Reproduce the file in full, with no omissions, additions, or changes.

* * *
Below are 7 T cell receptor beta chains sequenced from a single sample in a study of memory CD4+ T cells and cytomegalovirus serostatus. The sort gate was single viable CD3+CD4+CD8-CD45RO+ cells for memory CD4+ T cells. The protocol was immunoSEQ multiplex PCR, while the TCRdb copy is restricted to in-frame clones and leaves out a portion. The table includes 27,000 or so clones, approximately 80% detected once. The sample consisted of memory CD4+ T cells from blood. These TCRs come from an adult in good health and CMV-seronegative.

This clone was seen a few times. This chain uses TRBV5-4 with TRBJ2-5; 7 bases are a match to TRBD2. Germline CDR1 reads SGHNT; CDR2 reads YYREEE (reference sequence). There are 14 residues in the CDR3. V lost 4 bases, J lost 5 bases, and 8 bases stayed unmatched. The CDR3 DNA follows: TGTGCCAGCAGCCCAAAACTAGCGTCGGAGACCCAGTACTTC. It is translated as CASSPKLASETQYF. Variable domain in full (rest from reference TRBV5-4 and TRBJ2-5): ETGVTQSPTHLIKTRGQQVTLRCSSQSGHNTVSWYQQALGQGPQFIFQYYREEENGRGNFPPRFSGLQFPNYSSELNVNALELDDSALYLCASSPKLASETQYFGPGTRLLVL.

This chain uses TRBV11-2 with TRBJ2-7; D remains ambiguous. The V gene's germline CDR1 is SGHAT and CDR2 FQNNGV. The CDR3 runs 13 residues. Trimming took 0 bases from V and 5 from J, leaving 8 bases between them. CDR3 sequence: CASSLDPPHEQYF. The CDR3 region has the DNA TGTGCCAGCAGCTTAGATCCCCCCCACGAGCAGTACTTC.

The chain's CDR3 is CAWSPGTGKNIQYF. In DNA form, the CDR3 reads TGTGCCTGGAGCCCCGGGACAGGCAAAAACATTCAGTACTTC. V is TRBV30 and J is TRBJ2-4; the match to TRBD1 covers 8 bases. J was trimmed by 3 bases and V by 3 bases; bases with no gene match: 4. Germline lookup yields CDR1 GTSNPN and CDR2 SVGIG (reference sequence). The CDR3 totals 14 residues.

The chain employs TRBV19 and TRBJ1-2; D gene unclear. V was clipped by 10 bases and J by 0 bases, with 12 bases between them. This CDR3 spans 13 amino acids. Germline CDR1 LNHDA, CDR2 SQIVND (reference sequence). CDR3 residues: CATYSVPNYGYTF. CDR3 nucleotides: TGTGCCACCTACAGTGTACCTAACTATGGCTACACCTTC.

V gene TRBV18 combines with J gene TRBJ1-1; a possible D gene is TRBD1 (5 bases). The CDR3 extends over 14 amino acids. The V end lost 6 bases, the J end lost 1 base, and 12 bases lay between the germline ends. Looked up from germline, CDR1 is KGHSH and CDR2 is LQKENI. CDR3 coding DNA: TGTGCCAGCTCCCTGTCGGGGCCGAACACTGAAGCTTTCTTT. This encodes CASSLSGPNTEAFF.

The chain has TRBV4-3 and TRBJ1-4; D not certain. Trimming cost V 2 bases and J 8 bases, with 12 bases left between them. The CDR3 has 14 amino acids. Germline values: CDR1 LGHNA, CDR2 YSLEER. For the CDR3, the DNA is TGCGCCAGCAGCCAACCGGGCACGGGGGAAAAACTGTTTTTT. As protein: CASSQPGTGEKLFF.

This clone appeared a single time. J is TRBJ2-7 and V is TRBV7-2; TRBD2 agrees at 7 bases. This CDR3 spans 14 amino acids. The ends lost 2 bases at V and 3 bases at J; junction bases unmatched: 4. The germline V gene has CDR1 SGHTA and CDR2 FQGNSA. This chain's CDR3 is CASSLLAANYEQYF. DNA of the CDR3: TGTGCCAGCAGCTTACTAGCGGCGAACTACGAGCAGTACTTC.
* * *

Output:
Below are 7 T cell receptor beta chains sequenced from a single sample in a study of memory CD4+ T cells and cytomegalovirus serostatus. The sort gate was single viable CD3+CD4+CD8-CD45RO+ cells for memory CD4+ T cells. The protocol was immunoSEQ multiplex PCR, while the TCRdb copy is restricted to in-frame clones and leaves out a portion. The table includes 27,000 or so clones, approximately 80% detected once. The sample consisted of memory CD4+ T cells from blood. These TCRs come from an adult in good health and CMV-seronegative.

This clone was seen a few times. This chain uses TRBV5-4 with TRBJ2-5; 7 bases are a match to TRBD2. Germline CDR1 reads SGHNT; CDR2 reads YYREEE (reference sequence). There are 14 residues in the CDR3. V lost 4 bases, J lost 5 bases, and 8 bases stayed unmatched. The CDR3 DNA follows: TGTGCCAGCAGCCCAAAACTAGCGTCGGAGACCCAGTACTTC. It is translated as CASSPKLASETQYF. Variable domain in full (rest from reference TRBV5-4 and TRBJ2-5): ETGVTQSPTHLIKTRGQQVTLRCSSQSGHNTVSWYQQALGQGPQFIFQYYREEENGRGNFPPRFSGLQFPNYSSELNVNALELDDSALYLCASSPKLASETQYFGPGTRLLVL.

This chain uses TRBV11-2 with TRBJ2-7; D remains ambiguous. The V gene's germline CDR1 is SGHAT and CDR2 FQNNGV. The CDR3 runs 13 residues. Trimming took 0 bases from V and 5 from J, leaving 8 bases between them. CDR3 sequence: CASSLDPPHEQYF. The CDR3 region has the DNA TGTGCCAGCAGCTTAGATCCCCCCCACGAGCAGTACTTC.

The chain's CDR3 is CAWSPGTGKNIQYF. In DNA form, the CDR3 reads TGTGCCTGGAGCCCCGGGACAGGCAAAAACATTCAGTACTTC. V is TRBV30 and J is TRBJ2-4; the match to TRBD1 covers 8 bases. J was trimmed by 3 bases and V by 3 bases; bases with no gene match: 4. Germline lookup yields CDR1 GTSNPN and CDR2 SVGIG (reference sequence). The CDR3 totals 14 residues.

The chain employs TRBV19 and TRBJ1-2; D gene unclear. V was clipped by 10 bases and J by 0 bases, with 12 bases between them. This CDR3 spans 13 amino acids. Germline CDR1 LNHDA, CDR2 SQIVND (reference sequence). CDR3 residues: CATYSVPNYGYTF. CDR3 nucleotides: TGTGCCACCTACAGTGTACCTAACTATGGCTACACCTTC.

V gene TRBV18 combines with J gene TRBJ1-1; a possible D gene is TRBD1 (5 bases). The CDR3 extends over 14 amino acids. The V end lost 6 bases, the J end lost 1 base, and 12 bases lay between the germline ends. Looked up from germline, CDR1 is KGHSH and CDR2 is LQKENI. CDR3 coding DNA: TGTGCCAGCTCCCTGTCGGGGCCGAACACTGAAGCTTTCTTT. This encodes CASSLSGPNTEAFF.

The chain has TRBV4-3 and TRBJ1-4; D not certain. Trimming cost V 2 bases and J 8 bases, with 12 bases left between them. The CDR3 has 14 amino acids. Germline values: CDR1 LGHNA, CDR2 YSLEER. For the CDR3, the DNA is TGCGCCAGCAGCCAACCGGGCACGGGGGAAAAACTGTTTTTT. As protein: CASSQPGTGEKLFF.

This clone appeared a single time. J is TRBJ2-7 and V is TRBV7-2; TRBD2 agrees at 7 bases. This CDR3 spans 14 amino acids. The ends lost 2 bases at V and 3 bases at J; junction bases unmatched: 4. The germline V gene has CDR1 SGHTA and CDR2 FQGNSA. This chain's CDR3 is CASSLLAANYEQYF. DNA of the CDR3: TGTGCCAGCAGCTTACTAGCGGCGAACTACGAGCAGTACTTC.